And so Garrido, who had come so close to success, applied directly to the Minister of State (to whom the institution was organisationally responsible) for an unpaid scholarship in case any vacancies arose in the other sections. He argued that he had done well in the public examination (coming first in the second exercise) and that his problems in the third exercise stemmed from the fact that it had been the first time he had attempted a history painting, referring to “the responsibility of finding himself orphaned and without the means to continue with art at the age of seventeen”. His application was accompanied by a recommendation signed by eight people (J. Moreno Benítez, Francisco Javier Moya, J. Abascal and others) and likewise addressed to Sagasta, the Minister of State. The report drafted by the civil servant, Jacobo Prendergast, was unfavourable to his request; the “conforme” and “fecho” indicating approval of the official’s opinion herald the negative reply Garrido would receive.
It appears that he at least made the most of his examination exercises, as his Rape of the Sabine Women was exhibited at the Martínez silversmith’s shop. He cannot have fared badly, as he showed his work the following year (1875) and one of his paintings was acquired by the new king, Alfonso XII. At this point it seems that he must have at last secured a grant from the Diputación (provincial authorities) of Madrid to study in Paris, where he sought the company and teaching of Palmaroli (who had been based there since 1873), like other students the master had had at the School of Arts and Crafts, such as Ramiro Santa Cruz, Joaquín Pallarés and José Alcázar Tejedor (another unsuccessful applicant for the first scholarships for the Spanish academy in Rome), although the most important of them all, Casimiro Sainz, remained in Madrid.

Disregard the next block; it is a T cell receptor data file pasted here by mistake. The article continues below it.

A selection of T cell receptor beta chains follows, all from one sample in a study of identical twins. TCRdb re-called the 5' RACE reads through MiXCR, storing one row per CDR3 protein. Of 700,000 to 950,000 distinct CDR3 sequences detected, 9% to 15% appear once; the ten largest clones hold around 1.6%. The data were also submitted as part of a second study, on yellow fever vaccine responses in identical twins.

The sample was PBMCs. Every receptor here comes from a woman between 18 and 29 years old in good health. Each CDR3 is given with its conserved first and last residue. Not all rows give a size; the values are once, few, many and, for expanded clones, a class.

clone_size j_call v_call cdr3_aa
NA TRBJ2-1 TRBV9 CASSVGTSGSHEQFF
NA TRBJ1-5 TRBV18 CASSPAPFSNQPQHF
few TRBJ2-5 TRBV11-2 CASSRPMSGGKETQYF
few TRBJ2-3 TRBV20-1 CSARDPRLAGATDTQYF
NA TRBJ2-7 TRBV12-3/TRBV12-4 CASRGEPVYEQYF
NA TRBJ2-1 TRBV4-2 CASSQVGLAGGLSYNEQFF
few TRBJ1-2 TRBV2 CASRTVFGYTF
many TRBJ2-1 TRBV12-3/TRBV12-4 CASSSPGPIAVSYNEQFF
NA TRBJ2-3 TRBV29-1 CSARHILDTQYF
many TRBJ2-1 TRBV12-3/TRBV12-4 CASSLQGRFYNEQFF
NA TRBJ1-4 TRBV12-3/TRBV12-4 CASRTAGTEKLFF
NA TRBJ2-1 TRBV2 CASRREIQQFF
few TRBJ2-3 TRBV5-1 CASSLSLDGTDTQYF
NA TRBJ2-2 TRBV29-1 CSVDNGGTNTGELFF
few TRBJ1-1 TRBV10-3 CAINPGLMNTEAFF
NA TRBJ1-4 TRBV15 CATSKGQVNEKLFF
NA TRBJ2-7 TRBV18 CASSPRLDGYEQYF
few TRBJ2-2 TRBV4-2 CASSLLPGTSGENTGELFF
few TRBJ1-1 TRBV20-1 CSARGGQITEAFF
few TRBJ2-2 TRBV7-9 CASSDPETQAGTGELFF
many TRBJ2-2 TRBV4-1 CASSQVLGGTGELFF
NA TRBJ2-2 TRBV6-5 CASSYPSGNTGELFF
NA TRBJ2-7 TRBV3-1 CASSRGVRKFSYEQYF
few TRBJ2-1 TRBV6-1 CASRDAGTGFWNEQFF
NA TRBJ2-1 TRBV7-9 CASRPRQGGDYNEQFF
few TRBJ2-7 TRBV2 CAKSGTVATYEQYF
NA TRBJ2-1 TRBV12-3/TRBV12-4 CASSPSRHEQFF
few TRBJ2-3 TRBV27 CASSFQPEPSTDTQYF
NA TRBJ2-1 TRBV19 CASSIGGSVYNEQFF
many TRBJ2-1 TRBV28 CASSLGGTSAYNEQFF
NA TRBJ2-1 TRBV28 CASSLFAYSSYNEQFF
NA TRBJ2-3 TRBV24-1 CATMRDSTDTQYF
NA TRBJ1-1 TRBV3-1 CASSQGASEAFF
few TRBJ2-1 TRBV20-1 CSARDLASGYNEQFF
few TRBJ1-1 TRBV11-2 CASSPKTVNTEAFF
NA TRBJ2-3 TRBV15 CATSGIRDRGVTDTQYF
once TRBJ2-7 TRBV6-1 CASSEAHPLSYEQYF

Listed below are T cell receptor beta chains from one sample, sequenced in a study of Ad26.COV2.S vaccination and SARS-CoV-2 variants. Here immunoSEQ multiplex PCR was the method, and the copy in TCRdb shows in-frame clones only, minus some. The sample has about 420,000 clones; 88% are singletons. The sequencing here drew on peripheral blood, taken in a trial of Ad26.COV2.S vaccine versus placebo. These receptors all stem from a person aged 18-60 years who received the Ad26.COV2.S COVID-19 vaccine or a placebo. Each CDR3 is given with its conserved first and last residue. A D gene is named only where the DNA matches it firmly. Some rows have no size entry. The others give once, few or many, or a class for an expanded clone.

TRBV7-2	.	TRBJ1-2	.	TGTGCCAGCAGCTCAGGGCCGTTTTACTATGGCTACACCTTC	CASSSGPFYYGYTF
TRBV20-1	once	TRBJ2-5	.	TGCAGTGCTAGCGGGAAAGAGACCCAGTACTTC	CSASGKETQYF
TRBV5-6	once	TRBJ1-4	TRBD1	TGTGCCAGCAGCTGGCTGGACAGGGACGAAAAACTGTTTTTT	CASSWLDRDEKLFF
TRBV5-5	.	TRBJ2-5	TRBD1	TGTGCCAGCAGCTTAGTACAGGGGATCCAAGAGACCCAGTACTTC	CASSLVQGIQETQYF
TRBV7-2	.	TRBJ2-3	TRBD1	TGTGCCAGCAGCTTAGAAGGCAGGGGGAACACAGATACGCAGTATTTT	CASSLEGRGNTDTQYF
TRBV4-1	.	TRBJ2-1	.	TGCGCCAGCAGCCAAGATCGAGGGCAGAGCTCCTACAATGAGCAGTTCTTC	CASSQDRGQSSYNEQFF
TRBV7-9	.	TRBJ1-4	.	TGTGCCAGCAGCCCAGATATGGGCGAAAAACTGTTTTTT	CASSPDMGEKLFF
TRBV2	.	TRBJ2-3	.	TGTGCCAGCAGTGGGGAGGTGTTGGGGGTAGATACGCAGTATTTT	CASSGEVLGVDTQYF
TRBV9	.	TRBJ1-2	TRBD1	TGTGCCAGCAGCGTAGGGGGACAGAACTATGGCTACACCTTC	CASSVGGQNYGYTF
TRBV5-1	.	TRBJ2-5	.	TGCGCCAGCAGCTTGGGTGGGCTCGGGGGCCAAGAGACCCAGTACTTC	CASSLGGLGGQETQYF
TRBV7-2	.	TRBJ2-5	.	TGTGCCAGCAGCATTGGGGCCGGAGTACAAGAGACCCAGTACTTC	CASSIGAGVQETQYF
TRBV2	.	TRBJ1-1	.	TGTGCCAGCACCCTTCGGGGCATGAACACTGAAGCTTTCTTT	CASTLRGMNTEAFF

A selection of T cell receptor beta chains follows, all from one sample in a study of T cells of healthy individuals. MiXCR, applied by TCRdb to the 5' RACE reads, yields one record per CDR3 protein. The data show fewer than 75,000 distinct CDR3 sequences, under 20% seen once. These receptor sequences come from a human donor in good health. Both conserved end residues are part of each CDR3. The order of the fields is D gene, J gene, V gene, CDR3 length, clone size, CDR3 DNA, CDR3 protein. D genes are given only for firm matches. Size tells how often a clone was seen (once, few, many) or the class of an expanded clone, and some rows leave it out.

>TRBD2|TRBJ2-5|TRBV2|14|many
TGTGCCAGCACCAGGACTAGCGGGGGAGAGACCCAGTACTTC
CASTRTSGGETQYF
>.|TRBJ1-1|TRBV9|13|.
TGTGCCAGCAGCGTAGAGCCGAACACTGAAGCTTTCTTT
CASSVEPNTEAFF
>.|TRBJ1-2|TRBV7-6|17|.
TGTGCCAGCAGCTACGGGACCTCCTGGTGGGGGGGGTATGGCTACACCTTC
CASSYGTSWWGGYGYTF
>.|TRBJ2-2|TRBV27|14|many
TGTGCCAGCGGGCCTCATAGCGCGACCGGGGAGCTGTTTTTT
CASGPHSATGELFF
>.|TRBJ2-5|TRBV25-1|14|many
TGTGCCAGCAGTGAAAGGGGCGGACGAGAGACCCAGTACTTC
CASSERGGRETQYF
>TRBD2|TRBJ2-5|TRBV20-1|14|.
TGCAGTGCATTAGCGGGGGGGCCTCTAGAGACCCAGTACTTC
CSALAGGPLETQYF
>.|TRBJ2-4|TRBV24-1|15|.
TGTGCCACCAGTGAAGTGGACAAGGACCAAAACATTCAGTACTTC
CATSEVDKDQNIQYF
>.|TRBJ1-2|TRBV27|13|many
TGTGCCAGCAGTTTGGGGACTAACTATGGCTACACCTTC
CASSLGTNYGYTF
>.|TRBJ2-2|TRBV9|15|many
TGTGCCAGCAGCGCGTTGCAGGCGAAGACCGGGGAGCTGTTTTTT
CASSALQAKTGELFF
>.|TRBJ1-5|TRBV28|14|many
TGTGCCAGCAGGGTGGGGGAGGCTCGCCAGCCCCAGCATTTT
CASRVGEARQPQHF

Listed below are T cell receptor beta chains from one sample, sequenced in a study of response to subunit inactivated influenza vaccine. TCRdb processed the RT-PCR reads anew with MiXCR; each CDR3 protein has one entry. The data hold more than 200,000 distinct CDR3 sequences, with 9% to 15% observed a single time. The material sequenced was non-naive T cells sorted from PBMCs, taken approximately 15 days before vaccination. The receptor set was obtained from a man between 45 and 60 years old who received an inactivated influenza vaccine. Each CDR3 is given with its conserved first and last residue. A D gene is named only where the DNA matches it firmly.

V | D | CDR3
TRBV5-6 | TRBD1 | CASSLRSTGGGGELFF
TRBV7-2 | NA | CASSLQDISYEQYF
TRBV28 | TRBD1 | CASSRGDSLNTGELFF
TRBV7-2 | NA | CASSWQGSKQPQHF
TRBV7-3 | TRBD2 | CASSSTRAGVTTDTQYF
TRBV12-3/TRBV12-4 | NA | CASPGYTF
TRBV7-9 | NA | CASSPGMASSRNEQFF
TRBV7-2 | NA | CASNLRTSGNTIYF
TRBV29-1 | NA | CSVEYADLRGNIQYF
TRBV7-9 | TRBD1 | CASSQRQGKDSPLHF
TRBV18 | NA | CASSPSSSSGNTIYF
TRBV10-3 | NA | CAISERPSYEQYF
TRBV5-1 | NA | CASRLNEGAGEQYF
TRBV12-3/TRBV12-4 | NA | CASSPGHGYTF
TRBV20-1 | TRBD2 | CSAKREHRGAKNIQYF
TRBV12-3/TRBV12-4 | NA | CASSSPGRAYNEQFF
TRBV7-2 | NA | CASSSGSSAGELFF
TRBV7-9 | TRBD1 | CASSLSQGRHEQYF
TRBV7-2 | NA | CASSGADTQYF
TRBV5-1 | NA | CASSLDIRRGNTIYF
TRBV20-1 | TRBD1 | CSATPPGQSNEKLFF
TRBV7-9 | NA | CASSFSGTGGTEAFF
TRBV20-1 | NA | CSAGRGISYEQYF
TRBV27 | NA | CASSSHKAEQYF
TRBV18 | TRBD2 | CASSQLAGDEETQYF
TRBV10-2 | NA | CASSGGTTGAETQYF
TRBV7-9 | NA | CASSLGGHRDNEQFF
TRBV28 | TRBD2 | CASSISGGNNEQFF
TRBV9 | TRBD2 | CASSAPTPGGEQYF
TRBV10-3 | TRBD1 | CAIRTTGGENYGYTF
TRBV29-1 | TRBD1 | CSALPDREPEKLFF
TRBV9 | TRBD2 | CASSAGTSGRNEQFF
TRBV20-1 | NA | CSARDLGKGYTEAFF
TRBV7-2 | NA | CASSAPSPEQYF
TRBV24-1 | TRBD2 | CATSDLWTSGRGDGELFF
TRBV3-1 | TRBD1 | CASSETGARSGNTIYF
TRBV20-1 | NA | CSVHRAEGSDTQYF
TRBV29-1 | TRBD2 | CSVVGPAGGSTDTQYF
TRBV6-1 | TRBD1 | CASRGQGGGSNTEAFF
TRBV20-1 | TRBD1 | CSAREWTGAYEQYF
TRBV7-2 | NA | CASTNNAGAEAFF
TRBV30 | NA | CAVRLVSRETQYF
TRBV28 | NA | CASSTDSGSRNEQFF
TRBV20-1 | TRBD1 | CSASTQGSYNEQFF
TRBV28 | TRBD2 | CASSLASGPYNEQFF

In Paris Garrido came into contact with Raimundo de Madrazo, whose painting influenced him deeply and conditioned his choice of neo-Rococo elegant courting scenes; he used sparkling colours not only for the many scenes of dancing but also in genre scenes set in interiors with few figures, generally female, engaged with great sensuality in applying makeup or in their toilette, if not resting idly. Like Federico de Madrazo’s son, he also often used the same female model – as in Guapa con pandereta (“Beauty with Tambourine”), El reposo (“Resting”) and La dama de la mantilla, (“Lady in a Mantilla”), among others – and sometimes, as in the latter, he was evidently inspired by works by Raimundo portraying his model Aline Masson.